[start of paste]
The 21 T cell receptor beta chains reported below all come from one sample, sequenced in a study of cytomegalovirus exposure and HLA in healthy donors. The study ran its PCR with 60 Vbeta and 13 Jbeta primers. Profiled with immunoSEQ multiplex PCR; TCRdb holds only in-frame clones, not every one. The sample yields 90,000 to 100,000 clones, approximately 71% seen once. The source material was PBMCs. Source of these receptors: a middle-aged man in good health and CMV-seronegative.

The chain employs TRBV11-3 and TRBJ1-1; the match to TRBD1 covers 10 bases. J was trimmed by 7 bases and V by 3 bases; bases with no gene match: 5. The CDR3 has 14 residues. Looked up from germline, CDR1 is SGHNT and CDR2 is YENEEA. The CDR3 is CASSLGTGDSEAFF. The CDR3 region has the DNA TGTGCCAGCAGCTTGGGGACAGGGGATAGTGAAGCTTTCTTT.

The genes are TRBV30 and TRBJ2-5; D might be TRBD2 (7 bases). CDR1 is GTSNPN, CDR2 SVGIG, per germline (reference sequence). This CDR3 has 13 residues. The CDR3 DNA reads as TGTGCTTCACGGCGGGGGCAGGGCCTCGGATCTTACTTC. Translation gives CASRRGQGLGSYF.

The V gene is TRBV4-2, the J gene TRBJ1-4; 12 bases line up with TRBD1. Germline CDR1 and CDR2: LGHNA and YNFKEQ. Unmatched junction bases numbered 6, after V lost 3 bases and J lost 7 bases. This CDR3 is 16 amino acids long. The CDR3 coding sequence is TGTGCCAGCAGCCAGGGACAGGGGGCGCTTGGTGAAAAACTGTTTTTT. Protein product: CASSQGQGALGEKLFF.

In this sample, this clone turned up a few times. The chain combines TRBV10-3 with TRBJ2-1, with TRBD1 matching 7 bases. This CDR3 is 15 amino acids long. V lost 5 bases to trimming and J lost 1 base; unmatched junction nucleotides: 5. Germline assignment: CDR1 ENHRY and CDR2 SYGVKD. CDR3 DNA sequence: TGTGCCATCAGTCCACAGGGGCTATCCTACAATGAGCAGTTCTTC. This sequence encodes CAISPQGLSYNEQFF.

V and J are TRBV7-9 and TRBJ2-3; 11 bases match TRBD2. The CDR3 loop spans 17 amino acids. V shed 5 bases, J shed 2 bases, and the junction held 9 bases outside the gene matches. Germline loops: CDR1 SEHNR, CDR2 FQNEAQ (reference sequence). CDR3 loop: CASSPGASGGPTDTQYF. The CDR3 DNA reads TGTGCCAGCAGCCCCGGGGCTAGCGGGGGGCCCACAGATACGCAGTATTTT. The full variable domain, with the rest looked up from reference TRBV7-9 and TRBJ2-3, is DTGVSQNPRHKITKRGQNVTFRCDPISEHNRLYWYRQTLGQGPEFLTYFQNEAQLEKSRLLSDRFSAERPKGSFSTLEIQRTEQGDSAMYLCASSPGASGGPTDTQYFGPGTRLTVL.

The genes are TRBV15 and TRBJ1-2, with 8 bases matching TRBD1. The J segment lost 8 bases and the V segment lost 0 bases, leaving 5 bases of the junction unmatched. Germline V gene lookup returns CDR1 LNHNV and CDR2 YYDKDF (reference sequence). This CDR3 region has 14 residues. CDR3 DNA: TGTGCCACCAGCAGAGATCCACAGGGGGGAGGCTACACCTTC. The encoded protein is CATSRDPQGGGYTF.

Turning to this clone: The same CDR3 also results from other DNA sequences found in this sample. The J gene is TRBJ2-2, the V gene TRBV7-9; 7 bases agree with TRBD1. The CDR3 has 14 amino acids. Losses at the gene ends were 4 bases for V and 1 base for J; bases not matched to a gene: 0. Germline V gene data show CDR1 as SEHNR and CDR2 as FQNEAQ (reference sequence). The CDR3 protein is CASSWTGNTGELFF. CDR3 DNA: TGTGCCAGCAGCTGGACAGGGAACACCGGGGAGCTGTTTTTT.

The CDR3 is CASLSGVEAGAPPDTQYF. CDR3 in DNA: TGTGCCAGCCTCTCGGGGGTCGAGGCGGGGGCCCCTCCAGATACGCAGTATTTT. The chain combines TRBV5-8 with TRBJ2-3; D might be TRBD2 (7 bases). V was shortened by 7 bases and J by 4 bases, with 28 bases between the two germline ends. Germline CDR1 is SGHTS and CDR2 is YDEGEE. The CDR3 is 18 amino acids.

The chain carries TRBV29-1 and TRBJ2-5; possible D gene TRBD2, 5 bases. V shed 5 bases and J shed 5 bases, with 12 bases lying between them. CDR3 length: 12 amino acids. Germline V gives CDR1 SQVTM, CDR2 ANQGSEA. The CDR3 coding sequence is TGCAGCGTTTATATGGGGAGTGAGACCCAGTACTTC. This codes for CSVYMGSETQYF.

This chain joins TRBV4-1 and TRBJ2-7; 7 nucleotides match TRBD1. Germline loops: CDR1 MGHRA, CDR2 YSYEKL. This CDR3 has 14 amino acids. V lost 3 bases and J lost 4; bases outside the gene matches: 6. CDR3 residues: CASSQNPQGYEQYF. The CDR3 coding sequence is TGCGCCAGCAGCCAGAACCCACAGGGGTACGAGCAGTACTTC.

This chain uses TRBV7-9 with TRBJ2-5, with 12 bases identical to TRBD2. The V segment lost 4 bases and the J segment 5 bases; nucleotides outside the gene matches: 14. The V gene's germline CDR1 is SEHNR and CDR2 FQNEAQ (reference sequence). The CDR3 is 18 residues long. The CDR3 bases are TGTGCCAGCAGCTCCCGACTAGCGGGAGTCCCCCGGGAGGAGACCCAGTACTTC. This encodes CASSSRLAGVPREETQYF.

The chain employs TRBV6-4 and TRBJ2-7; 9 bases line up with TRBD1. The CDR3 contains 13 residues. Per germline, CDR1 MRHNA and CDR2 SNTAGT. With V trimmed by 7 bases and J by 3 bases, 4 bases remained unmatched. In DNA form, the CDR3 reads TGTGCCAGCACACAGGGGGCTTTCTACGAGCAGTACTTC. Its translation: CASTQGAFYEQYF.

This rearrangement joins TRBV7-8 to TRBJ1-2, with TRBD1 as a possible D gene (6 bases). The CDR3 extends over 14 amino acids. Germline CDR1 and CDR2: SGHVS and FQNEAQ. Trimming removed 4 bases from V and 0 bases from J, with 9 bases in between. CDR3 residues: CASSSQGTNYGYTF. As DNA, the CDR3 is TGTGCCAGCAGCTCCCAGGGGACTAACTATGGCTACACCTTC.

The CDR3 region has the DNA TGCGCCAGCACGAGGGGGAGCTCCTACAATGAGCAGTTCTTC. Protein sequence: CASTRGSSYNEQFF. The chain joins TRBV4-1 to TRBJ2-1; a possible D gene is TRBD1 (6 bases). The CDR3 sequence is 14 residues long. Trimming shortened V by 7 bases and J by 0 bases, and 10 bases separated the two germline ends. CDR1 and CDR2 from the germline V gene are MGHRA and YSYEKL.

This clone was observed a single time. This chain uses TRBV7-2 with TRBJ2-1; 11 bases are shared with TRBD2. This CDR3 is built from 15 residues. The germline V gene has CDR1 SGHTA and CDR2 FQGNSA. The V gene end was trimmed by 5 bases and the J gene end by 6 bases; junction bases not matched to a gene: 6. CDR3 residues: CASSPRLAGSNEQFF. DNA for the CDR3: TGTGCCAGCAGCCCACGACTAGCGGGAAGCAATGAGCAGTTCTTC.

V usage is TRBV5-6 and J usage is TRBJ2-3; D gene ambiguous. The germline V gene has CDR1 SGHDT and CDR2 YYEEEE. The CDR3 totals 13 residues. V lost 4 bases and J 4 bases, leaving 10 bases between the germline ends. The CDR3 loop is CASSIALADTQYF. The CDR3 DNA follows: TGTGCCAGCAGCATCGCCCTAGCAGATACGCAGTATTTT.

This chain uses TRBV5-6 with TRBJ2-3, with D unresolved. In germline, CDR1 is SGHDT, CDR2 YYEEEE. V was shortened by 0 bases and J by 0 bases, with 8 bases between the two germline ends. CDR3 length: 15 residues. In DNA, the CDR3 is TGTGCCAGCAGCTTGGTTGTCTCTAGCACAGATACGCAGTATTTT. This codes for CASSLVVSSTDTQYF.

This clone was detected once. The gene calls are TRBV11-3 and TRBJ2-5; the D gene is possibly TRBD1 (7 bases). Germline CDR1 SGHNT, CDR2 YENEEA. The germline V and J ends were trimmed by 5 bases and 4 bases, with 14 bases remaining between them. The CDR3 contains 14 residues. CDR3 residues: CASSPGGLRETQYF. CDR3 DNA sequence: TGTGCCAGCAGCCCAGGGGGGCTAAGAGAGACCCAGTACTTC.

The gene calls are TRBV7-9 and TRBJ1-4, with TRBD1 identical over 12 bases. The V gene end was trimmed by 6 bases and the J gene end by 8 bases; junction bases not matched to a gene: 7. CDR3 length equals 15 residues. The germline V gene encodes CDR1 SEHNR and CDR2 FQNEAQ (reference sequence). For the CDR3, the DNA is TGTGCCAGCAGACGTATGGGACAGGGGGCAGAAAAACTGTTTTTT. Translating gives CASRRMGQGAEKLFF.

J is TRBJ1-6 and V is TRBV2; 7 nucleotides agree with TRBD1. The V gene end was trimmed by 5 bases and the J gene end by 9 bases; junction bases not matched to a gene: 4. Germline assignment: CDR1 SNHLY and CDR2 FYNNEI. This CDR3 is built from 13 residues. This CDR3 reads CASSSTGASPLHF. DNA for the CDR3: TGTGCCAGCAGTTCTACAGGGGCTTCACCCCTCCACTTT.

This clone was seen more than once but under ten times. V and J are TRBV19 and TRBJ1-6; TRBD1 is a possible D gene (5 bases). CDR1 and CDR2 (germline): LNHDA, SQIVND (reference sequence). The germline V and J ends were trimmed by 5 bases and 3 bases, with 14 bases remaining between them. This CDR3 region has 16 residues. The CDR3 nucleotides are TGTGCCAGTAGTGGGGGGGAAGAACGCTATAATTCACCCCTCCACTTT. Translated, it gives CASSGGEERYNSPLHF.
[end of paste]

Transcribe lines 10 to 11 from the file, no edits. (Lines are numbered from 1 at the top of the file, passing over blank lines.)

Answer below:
The chain carries TRBV29-1 and TRBJ2-5; possible D gene TRBD2, 5 bases. V shed 5 bases and J shed 5 bases, with 12 bases lying between them. CDR3 length: 12 amino acids. Germline V gives CDR1 SQVTM, CDR2 ANQGSEA. The CDR3 coding sequence is TGCAGCGTTTATATGGGGAGTGAGACCCAGTACTTC. This codes for CSVYMGSETQYF.

This chain joins TRBV4-1 and TRBJ2-7; 7 nucleotides match TRBD1. Germline loops: CDR1 MGHRA, CDR2 YSYEKL. This CDR3 has 14 amino acids. V lost 3 bases and J lost 4; bases outside the gene matches: 6. CDR3 residues: CASSQNPQGYEQYF. The CDR3 coding sequence is TGCGCCAGCAGCCAGAACCCACAGGGGTACGAGCAGTACTTC.